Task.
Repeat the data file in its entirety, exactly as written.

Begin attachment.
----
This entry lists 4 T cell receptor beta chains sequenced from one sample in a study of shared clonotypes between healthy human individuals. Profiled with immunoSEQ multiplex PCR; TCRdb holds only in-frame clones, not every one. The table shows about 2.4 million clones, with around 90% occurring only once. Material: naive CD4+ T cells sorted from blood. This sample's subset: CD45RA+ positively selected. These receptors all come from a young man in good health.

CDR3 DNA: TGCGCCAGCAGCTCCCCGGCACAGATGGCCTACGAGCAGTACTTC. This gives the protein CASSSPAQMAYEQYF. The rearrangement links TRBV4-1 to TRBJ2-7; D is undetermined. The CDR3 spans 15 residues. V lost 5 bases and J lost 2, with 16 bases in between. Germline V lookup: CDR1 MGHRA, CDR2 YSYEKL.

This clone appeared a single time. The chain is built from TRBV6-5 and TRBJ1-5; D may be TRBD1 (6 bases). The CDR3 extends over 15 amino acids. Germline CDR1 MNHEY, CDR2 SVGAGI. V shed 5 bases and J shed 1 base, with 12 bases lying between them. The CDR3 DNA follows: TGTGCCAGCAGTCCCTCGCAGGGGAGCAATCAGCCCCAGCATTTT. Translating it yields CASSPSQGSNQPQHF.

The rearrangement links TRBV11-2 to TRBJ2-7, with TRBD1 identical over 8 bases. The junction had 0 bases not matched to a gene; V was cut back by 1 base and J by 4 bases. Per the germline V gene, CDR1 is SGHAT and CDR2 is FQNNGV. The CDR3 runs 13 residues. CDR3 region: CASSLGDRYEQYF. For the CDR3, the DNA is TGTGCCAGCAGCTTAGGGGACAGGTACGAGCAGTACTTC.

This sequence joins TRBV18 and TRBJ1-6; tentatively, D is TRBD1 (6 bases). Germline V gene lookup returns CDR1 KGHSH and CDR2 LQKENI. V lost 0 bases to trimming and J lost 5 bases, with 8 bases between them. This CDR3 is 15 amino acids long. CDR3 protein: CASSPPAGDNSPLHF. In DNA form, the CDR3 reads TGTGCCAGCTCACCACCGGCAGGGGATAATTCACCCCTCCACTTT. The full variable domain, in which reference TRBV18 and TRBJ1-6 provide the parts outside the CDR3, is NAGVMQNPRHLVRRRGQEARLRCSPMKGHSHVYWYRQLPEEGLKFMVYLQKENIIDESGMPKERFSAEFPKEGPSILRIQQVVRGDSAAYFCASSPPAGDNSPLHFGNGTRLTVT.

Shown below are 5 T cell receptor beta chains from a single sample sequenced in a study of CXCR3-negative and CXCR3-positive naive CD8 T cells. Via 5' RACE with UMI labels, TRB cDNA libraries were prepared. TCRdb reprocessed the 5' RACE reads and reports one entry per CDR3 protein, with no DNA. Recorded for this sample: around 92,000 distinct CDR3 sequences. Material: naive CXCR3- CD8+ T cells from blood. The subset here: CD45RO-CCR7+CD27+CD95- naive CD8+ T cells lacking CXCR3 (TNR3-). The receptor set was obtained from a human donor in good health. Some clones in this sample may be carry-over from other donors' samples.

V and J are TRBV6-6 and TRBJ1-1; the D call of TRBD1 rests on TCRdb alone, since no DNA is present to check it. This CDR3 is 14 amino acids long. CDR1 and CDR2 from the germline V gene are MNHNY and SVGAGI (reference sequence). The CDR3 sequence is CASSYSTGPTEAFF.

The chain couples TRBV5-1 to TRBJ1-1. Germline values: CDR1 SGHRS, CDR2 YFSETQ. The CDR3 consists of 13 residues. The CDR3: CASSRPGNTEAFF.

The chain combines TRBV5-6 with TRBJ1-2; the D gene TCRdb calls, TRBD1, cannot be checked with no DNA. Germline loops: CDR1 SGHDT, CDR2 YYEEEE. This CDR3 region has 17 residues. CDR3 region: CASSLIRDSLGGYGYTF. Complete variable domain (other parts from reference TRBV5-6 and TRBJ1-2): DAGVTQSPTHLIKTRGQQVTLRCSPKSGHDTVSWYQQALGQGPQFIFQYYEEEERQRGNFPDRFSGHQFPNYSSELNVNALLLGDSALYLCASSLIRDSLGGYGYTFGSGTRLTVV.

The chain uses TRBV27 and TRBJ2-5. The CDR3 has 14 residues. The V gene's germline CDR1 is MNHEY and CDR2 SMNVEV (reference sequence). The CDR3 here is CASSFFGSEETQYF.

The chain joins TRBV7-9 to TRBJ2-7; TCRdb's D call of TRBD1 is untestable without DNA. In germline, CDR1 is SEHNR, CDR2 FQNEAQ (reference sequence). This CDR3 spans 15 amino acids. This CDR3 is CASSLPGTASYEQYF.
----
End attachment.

This entry lists 4 T cell receptor beta chains sequenced from one sample in a study of shared clonotypes between healthy human individuals. Profiled with immunoSEQ multiplex PCR; TCRdb holds only in-frame clones, not every one. The table shows about 2.4 million clones, with around 90% occurring only once. Material: naive CD4+ T cells sorted from blood. This sample's subset: CD45RA+ positively selected. These receptors all come from a young man in good health.

CDR3 DNA: TGCGCCAGCAGCTCCCCGGCACAGATGGCCTACGAGCAGTACTTC. This gives the protein CASSSPAQMAYEQYF. The rearrangement links TRBV4-1 to TRBJ2-7; D is undetermined. The CDR3 spans 15 residues. V lost 5 bases and J lost 2, with 16 bases in between. Germline V lookup: CDR1 MGHRA, CDR2 YSYEKL.

This clone appeared a single time. The chain is built from TRBV6-5 and TRBJ1-5; D may be TRBD1 (6 bases). The CDR3 extends over 15 amino acids. Germline CDR1 MNHEY, CDR2 SVGAGI. V shed 5 bases and J shed 1 base, with 12 bases lying between them. The CDR3 DNA follows: TGTGCCAGCAGTCCCTCGCAGGGGAGCAATCAGCCCCAGCATTTT. Translating it yields CASSPSQGSNQPQHF.

The rearrangement links TRBV11-2 to TRBJ2-7, with TRBD1 identical over 8 bases. The junction had 0 bases not matched to a gene; V was cut back by 1 base and J by 4 bases. Per the germline V gene, CDR1 is SGHAT and CDR2 is FQNNGV. The CDR3 runs 13 residues. CDR3 region: CASSLGDRYEQYF. For the CDR3, the DNA is TGTGCCAGCAGCTTAGGGGACAGGTACGAGCAGTACTTC.

This sequence joins TRBV18 and TRBJ1-6; tentatively, D is TRBD1 (6 bases). Germline V gene lookup returns CDR1 KGHSH and CDR2 LQKENI. V lost 0 bases to trimming and J lost 5 bases, with 8 bases between them. This CDR3 is 15 amino acids long. CDR3 protein: CASSPPAGDNSPLHF. In DNA form, the CDR3 reads TGTGCCAGCTCACCACCGGCAGGGGATAATTCACCCCTCCACTTT. The full variable domain, in which reference TRBV18 and TRBJ1-6 provide the parts outside the CDR3, is NAGVMQNPRHLVRRRGQEARLRCSPMKGHSHVYWYRQLPEEGLKFMVYLQKENIIDESGMPKERFSAEFPKEGPSILRIQQVVRGDSAAYFCASSPPAGDNSPLHFGNGTRLTVT.

Shown below are 5 T cell receptor beta chains from a single sample sequenced in a study of CXCR3-negative and CXCR3-positive naive CD8 T cells. Via 5' RACE with UMI labels, TRB cDNA libraries were prepared. TCRdb reprocessed the 5' RACE reads and reports one entry per CDR3 protein, with no DNA. Recorded for this sample: around 92,000 distinct CDR3 sequences. Material: naive CXCR3- CD8+ T cells from blood. The subset here: CD45RO-CCR7+CD27+CD95- naive CD8+ T cells lacking CXCR3 (TNR3-). The receptor set was obtained from a human donor in good health. Some clones in this sample may be carry-over from other donors' samples.

V and J are TRBV6-6 and TRBJ1-1; the D call of TRBD1 rests on TCRdb alone, since no DNA is present to check it. This CDR3 is 14 amino acids long. CDR1 and CDR2 from the germline V gene are MNHNY and SVGAGI (reference sequence). The CDR3 sequence is CASSYSTGPTEAFF.

The chain couples TRBV5-1 to TRBJ1-1. Germline values: CDR1 SGHRS, CDR2 YFSETQ. The CDR3 consists of 13 residues. The CDR3: CASSRPGNTEAFF.

The chain combines TRBV5-6 with TRBJ1-2; the D gene TCRdb calls, TRBD1, cannot be checked with no DNA. Germline loops: CDR1 SGHDT, CDR2 YYEEEE. This CDR3 region has 17 residues. CDR3 region: CASSLIRDSLGGYGYTF. Complete variable domain (other parts from reference TRBV5-6 and TRBJ1-2): DAGVTQSPTHLIKTRGQQVTLRCSPKSGHDTVSWYQQALGQGPQFIFQYYEEEERQRGNFPDRFSGHQFPNYSSELNVNALLLGDSALYLCASSLIRDSLGGYGYTFGSGTRLTVV.

The chain uses TRBV27 and TRBJ2-5. The CDR3 has 14 residues. The V gene's germline CDR1 is MNHEY and CDR2 SMNVEV (reference sequence). The CDR3 here is CASSFFGSEETQYF.

The chain joins TRBV7-9 to TRBJ2-7; TCRdb's D call of TRBD1 is untestable without DNA. In germline, CDR1 is SEHNR, CDR2 FQNEAQ (reference sequence). This CDR3 spans 15 amino acids. This CDR3 is CASSLPGTASYEQYF.